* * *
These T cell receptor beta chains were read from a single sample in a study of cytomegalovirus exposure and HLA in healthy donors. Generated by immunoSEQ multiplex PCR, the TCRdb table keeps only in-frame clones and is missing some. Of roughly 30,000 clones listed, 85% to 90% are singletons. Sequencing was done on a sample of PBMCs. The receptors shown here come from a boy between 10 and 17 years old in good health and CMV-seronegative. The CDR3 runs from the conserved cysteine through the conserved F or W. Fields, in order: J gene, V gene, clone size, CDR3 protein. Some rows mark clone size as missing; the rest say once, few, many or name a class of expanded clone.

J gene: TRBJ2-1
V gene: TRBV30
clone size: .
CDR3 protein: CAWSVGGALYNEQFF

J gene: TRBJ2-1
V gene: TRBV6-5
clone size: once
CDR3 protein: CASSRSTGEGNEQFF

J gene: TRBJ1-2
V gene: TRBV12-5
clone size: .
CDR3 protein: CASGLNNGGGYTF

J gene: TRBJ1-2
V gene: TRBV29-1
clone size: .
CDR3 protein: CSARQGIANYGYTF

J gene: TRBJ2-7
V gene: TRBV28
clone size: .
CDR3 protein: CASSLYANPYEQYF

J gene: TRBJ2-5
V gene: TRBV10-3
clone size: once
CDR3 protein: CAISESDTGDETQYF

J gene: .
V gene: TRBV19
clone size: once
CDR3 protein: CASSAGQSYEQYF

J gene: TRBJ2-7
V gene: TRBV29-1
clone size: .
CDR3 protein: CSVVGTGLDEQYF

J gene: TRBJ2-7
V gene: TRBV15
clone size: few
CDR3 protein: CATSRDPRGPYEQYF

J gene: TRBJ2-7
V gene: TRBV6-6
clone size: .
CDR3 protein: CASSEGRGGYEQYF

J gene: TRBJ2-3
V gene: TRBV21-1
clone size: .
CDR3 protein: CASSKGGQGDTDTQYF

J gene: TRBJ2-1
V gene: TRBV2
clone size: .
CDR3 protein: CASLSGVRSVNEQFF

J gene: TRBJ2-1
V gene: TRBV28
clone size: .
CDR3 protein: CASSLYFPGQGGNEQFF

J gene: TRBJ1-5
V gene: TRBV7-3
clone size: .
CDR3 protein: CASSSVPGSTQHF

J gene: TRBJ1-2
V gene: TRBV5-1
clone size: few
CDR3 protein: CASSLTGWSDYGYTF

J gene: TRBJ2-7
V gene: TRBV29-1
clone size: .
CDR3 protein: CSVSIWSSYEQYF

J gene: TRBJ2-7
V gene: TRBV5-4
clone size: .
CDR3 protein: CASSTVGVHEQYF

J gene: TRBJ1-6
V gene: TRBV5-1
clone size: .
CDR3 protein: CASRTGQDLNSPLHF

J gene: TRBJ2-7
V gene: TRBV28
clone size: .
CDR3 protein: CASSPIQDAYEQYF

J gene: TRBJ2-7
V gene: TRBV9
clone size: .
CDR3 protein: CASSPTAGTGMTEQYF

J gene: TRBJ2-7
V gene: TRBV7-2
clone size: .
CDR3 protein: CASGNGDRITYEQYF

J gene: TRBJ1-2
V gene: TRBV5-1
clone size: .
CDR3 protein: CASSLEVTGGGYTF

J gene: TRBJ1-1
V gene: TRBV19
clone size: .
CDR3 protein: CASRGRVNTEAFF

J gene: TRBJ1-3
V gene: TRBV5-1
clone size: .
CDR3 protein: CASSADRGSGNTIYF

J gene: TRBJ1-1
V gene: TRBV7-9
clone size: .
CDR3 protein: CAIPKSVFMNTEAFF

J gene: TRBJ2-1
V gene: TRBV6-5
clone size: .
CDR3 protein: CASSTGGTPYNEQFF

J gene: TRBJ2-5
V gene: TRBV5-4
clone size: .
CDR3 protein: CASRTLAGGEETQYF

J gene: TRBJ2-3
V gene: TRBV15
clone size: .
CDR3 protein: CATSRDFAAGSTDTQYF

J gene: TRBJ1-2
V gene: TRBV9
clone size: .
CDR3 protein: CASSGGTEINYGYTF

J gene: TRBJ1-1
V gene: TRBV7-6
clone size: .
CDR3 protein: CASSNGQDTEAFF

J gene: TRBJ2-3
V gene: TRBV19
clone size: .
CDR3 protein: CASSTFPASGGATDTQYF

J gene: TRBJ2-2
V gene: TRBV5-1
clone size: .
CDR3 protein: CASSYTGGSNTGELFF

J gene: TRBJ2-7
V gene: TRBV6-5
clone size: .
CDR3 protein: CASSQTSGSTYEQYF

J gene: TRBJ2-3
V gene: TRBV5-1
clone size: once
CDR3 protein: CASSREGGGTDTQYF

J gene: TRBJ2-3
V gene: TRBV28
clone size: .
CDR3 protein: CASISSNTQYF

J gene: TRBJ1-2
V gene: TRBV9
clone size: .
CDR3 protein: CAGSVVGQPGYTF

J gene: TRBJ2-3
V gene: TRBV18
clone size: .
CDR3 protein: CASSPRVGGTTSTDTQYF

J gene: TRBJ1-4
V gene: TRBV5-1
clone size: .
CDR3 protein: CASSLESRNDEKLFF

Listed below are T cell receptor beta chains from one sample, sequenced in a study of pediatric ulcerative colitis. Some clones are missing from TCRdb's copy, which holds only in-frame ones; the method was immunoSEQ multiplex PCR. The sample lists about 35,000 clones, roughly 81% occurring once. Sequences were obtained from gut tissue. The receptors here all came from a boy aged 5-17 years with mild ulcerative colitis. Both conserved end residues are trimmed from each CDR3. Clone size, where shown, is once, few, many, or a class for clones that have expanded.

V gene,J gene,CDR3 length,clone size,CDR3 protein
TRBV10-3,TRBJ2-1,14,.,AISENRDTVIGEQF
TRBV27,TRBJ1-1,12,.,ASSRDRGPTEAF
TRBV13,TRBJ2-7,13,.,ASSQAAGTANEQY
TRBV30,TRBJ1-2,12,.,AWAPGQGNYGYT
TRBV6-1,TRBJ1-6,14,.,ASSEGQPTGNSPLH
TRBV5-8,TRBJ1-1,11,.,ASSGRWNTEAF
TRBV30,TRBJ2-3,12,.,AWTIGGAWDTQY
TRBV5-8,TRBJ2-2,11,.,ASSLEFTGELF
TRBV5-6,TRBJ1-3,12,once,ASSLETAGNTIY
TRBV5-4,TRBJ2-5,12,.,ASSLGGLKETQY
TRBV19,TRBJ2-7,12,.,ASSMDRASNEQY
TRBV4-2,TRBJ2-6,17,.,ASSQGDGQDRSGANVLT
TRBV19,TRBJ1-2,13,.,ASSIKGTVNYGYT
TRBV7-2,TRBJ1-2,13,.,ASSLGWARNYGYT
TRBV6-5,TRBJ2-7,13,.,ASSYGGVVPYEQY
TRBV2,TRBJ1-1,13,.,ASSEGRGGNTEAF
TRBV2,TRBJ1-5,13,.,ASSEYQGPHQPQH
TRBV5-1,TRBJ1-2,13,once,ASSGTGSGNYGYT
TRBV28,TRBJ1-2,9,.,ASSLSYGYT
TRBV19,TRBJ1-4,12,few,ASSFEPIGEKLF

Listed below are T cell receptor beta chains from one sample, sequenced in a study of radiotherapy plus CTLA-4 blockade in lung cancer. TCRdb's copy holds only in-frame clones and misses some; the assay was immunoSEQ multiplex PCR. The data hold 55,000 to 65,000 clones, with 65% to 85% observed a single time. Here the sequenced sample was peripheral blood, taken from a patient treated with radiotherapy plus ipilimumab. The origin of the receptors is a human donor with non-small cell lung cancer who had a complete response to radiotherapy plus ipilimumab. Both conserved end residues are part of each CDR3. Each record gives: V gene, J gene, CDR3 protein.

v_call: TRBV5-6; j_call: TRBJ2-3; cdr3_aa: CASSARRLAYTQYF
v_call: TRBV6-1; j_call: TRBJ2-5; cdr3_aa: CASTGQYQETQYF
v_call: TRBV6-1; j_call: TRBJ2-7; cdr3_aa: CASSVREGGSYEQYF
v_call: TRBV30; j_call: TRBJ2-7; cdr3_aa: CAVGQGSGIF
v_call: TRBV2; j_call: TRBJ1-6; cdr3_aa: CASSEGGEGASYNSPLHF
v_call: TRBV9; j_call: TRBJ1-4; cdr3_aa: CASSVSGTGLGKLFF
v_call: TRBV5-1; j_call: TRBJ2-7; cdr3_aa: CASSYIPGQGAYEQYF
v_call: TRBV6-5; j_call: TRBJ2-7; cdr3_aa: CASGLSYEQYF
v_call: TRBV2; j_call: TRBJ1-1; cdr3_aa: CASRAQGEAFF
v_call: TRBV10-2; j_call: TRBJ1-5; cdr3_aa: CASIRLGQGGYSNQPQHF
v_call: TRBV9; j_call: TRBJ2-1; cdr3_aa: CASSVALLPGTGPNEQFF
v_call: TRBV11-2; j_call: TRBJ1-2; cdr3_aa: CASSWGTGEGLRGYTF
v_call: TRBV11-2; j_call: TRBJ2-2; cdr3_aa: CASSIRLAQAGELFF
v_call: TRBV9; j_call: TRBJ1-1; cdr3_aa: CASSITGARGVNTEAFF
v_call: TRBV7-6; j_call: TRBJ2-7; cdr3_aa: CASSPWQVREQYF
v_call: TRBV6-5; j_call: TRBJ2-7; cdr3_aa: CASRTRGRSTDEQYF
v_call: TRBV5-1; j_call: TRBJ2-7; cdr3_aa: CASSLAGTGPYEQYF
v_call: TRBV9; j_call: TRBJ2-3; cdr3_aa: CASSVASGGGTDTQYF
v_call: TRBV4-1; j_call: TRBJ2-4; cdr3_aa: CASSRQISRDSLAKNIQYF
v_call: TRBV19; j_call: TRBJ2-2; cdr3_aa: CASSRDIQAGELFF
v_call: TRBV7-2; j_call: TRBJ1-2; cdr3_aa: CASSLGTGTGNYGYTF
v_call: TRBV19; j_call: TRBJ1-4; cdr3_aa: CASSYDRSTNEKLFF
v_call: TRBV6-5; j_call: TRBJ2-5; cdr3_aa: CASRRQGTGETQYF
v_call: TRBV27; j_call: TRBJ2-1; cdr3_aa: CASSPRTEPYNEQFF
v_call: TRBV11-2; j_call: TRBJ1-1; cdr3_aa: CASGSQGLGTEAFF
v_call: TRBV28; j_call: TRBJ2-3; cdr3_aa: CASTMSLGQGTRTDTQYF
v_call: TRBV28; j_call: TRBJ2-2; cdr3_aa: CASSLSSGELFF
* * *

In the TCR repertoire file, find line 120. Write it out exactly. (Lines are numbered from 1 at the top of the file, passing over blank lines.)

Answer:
clone size: .